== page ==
Thursday, November 26, 2009

The Actual

When I first started reading Saul Bellow’s The Actual, I thought, at first, Bellow was talking to the reader. I was unsure if he was creating a character or if it was he himself talking to his audience. I checked if I missed an author’s note or prologue heading but there was and still is none. I felt pretty sure that Bellow was creating a character, but there was a small part of me that felt I was going to be surprised to find that it was the author actually talking. When Harry Trellman told the audience he looks Chinese, I looked at the picture of Saul Bellow on the back cover trying to see if he looks Chinese, while still unsure if he is creating a character or talking as himself. I have no experience with any of Bellow’s books, so while I was reading him for the first time, I tried to get some sort of feel for him.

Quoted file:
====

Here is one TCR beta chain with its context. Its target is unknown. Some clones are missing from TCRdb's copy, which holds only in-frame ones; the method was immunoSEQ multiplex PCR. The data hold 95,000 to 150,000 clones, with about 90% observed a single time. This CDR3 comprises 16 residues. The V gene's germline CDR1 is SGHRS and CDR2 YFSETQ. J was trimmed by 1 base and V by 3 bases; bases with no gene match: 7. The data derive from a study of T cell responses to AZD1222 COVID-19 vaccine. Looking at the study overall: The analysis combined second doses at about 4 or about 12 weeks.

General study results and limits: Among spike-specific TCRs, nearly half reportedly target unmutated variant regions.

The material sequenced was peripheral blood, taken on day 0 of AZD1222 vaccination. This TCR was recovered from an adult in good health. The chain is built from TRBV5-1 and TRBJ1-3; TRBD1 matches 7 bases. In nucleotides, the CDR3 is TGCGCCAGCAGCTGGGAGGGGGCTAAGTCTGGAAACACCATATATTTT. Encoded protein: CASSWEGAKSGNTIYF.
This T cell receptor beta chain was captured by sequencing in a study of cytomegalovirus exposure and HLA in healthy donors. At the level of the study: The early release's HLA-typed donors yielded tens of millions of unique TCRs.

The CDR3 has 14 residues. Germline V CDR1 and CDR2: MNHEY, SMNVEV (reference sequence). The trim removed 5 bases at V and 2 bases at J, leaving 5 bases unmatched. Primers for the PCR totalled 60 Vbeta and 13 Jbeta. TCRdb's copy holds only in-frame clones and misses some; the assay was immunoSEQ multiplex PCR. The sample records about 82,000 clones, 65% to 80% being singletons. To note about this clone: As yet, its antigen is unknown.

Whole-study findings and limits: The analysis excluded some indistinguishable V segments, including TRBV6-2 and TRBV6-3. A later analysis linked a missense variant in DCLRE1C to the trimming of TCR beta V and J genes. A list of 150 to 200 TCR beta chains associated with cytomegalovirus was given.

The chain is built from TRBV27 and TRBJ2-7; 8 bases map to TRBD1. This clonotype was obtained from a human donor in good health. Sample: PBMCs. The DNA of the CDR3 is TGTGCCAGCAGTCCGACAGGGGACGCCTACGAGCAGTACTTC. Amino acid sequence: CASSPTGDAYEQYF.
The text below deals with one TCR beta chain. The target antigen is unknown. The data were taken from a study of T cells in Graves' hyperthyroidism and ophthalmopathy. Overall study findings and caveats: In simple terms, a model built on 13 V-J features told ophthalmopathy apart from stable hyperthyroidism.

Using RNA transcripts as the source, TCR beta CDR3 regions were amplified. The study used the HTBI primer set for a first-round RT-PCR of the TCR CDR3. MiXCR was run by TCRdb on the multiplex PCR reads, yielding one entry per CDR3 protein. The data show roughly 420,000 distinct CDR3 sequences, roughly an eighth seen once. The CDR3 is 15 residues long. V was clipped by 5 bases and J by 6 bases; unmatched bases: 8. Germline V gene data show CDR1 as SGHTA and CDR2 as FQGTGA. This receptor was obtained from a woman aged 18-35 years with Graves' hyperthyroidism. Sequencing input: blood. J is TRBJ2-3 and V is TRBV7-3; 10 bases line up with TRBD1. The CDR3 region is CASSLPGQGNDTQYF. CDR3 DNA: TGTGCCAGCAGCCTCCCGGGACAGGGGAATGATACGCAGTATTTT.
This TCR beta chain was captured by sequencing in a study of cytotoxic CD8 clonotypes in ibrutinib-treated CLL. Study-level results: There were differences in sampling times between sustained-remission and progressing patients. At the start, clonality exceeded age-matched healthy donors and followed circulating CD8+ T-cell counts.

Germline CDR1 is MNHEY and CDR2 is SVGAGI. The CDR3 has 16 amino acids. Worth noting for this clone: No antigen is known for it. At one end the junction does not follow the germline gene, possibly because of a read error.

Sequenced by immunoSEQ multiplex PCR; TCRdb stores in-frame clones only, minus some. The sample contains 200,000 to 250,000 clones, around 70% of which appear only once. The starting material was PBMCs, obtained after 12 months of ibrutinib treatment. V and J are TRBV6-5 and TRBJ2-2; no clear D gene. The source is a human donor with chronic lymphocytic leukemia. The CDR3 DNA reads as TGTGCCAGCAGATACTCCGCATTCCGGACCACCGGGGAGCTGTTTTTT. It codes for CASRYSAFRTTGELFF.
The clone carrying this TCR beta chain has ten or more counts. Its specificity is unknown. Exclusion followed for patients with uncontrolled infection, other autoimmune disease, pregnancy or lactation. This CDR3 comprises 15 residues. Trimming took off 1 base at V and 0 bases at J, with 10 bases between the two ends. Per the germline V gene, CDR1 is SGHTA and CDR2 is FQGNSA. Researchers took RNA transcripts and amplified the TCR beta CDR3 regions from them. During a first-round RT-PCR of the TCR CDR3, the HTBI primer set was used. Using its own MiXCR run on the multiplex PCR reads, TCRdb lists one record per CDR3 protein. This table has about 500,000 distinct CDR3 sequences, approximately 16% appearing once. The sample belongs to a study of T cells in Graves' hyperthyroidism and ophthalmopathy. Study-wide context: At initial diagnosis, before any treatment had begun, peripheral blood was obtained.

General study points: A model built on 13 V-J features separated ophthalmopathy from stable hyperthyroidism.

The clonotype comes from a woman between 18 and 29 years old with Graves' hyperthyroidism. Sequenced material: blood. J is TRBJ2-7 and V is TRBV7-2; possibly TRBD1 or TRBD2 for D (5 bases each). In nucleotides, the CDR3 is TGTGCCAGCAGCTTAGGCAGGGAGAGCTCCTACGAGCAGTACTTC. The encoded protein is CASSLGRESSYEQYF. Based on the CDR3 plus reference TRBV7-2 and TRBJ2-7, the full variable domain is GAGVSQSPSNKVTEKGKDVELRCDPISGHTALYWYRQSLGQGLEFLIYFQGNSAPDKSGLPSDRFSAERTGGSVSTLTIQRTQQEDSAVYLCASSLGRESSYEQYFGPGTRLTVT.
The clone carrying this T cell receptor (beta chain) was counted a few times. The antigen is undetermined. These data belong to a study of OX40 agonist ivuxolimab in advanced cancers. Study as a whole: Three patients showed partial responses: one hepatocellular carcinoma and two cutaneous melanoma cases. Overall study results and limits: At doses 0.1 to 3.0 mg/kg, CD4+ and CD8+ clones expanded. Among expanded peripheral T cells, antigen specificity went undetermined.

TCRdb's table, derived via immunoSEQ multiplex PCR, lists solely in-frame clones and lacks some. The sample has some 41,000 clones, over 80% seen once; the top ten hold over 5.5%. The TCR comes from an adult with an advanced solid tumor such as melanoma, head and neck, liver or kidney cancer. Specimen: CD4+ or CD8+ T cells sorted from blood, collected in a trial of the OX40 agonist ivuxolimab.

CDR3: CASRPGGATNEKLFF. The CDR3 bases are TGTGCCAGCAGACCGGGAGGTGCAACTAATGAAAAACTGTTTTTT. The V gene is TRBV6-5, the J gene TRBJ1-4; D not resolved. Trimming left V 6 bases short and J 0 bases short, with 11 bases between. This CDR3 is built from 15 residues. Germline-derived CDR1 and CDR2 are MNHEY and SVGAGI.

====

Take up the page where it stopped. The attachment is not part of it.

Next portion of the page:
That is where much of my confusion was floating as I began The Actual. I kept reading, and I felt pretty sure Bellow was creating a character who was talking to an audience, but this character felt so real. There is an incredible honesty that Harry Trellman possesses that allows him to view his life and the life of others in a very particular way. There is something about Bellow’s writing that has an intense directness and powerful use of language that allows this character to come into being within the novella’s first paragraph. Both Bellow and Harry know people better than they know themselves. I believe this is truer for Harry, because I don’t know much about Saul Bellow. There is a deep trust that Harry has in his readers. He clearly explains his orphan-like up bringing, his small successes, his feelings on Chicago and it’s “emptiness”, and the beginnings of his relationship with Adletsky. I find this stuff important, because Harry does not seem to like to talk about these personal things, especially when it comes to Adletsky who, Harry says, “had been so fully briefed that there would be no talk abut my origins, education, accomplishments – thank God.” Harry is no simple kind of man. The rest of novel revolves around him and some of his complicated relationships especially that with Amy Wustrin, a woman he briefly dated in high school, but is still madly in love with her in a very human way. Human because its not like the romantic comedies or dramas. It isn’t sentimental in any way. It is odd and, in the end, that is what love ends up being.

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